Flip UltraHD video camera review
I love making videos. Sometimes.
I’ve had a Sony video camera sitting on my desk ever since my roadtrip from Vancouver to Los Angeles in 2008. I’ve used it on random occasions to film events, and not much thereafter.
Recently, I decided to replace this rig (the Sony HDR-HC9, a AC-VQH10 charger, and four massive NP-FH100 “Actiforce” batteries) with a single handheld camera from Flip Video. This camera, called the “UltraHD" costs just $149.99 and shoots beautiful 1280x720 Progressive (720p) video. Unlike my Sony, this camera is actually innovative.
Still, there are some features missing on the UltraHD:
- An optical zoom. Honestly, I can live without this… but accidently hitting the digital zoom in/out buttons basically ruins your video. Be careful. You can zoom in using video-editing software on the computer for roughly the same effect… maybe even better. An optical zoom would be nice, but it’s not necessary if you’re clever enough.
- An optical image stabilizer. Walking around with the UltraHD produces decent video, but there is considerably more jitter if you’re not using some sort of tripod or camera stabilizing equipment. The “locked” position of the image sensor is great for action video footage where you do not want a “rolling shudder” effect (present in many modern consumer camcorders)… but terrible if you do not have a way to stabilize the video whatsoever. Plan accordingly.
- No expandable storage. Again, no biggie. But if you fill up the UltraHD with no laptop nearby to download everything… be prepared to delete a few clips or continue without recording. Two hours is a lot of recording capacity, but may not be enough in some instances. For everything that this camera does, though… I can’t complain. I rarely require more than “two tapes worth” (120min) of capacity and it’s a lot quicker to transfer files to a laptop than to import via DV if you don’t have any tapes. However… it’s a lot less expensive to carry extra tapes than it is to carry an extra Flip UltraHD.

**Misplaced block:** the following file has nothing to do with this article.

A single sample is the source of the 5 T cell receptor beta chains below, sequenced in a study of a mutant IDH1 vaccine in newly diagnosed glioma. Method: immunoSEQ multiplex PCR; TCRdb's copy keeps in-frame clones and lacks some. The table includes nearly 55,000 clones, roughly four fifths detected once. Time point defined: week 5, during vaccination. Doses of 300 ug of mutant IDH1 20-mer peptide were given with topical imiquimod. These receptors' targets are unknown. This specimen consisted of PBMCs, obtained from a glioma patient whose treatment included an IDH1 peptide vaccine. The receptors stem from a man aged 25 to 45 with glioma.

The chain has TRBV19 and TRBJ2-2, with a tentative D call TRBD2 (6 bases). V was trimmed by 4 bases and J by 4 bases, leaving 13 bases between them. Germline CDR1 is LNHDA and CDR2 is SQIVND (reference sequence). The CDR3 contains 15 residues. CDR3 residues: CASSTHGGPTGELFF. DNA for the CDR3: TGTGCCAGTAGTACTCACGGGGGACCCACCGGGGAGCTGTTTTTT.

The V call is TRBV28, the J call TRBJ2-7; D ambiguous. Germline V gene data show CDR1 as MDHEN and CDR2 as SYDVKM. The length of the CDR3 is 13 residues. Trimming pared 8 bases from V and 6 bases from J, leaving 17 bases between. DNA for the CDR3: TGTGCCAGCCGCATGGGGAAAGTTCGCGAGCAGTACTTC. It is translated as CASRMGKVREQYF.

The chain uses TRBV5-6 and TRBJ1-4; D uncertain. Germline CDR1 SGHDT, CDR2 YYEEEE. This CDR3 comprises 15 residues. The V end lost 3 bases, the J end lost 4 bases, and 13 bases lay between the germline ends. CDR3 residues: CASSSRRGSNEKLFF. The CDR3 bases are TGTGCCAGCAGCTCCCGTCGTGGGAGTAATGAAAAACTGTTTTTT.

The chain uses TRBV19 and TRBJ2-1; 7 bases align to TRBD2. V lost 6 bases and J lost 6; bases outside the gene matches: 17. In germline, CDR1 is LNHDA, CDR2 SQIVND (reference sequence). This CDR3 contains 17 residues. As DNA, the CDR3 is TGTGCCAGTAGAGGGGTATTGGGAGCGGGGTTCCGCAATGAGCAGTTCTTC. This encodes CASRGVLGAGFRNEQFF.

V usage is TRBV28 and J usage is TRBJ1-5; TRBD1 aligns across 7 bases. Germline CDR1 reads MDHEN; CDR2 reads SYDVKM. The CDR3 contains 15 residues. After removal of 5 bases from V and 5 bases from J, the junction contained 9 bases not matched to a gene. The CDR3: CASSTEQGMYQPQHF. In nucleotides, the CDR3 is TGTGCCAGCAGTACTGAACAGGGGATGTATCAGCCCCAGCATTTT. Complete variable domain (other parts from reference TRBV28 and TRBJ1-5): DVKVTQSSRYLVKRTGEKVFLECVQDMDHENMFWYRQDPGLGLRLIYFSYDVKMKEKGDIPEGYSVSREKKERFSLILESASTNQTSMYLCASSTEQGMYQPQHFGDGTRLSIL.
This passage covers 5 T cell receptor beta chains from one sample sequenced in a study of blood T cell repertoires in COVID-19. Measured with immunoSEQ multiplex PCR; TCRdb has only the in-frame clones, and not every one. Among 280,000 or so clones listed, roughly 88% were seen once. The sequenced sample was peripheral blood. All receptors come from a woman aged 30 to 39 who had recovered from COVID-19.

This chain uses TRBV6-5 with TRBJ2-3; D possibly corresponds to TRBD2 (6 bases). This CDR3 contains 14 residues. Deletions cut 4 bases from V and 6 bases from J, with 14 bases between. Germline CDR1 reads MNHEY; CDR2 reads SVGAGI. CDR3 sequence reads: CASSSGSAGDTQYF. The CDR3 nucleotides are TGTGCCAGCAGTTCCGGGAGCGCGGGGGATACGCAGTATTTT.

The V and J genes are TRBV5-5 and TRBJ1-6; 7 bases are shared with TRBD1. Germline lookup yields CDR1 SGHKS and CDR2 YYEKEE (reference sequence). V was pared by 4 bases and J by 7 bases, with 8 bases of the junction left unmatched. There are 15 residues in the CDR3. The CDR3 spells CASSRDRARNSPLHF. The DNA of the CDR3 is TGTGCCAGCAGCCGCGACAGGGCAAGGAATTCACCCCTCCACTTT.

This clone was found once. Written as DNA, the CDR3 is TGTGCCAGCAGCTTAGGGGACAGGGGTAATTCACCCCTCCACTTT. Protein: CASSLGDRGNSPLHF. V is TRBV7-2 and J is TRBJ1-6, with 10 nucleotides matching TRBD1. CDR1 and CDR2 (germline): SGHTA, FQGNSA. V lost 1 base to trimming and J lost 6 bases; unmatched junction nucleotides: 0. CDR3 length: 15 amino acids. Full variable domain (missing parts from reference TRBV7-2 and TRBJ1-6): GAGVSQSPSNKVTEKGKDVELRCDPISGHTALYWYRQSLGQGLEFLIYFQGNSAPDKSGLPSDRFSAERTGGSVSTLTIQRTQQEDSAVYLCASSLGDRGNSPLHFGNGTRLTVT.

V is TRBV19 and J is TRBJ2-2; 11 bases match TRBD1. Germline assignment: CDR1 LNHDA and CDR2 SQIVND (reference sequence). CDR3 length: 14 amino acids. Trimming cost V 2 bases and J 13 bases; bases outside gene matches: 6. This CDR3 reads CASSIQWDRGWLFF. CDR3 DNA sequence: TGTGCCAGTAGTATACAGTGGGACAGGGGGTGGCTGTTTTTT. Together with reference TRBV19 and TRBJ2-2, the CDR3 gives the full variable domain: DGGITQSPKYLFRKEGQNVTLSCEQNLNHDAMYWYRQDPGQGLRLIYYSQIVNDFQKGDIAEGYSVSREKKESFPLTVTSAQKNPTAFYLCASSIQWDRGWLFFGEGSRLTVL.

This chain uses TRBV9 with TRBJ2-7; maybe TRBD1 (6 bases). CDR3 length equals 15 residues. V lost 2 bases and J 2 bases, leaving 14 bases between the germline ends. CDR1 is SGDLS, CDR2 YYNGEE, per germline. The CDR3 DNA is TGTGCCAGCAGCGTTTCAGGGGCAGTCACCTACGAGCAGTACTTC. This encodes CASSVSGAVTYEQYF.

The UltraHD does have compelling benefits that outweigh the “cons”:
- No moving parts inside. Less to break, less to maintain, less weight, and less complexity. A tape camcorder or one with a zooming/focusing/adjusting lens is more delicate and intricate.
- Simple and inexpensive, yet professional level. If you can master the lack of an optical image stabilizer, you can shoot extremely clear, professional video with this camera for much less than the cost of a high-level camera. See my demo video below.
- Fits in your pocket. Comes with everything you need, as well… including a nice carrying pouch that can be used to clean the camera’s lens in just seconds.
- Charges from a USB Port, can be powered by two AA batteries in a pinch. Self-explanitory. If you have a computer or even an iPod charger, you can charge your Flip. If you don’t have either of these things, stop anywhere and buy two AA batteries. Done.
One complaint I had about the way the Flip cameras work is that their H.264 file-format (very common) isn’t convenient for use with desktop video-editing software. I generally use Final Cut Pro, and I had to run the files through Compressor for them to import properly. I suggest converting your source files to “Apple ProRes” format (choose ‘Apple ProRes with Alpha’ since it enhances and mimics the settings of the FlipCam’s video and is least likely to reduce quality via a transcode). This is one of the presets in Compressor if you dig deep enough. (I think it’s in “Apple -> Formats -> Quicktime”) Note that this will make a duplicate file of each video and it will be 10x the size of the original! However, these files should then work fine with Final Cut Pro, you just need a lot of free disk-space in the process. Compressor is also great for Gamma Correction, Deinterlacing (not necessary with the Flip cameras, though… they’re Progressive!), and also afterward for exporting your video to a YouTube/Vimeo format without losing much detail.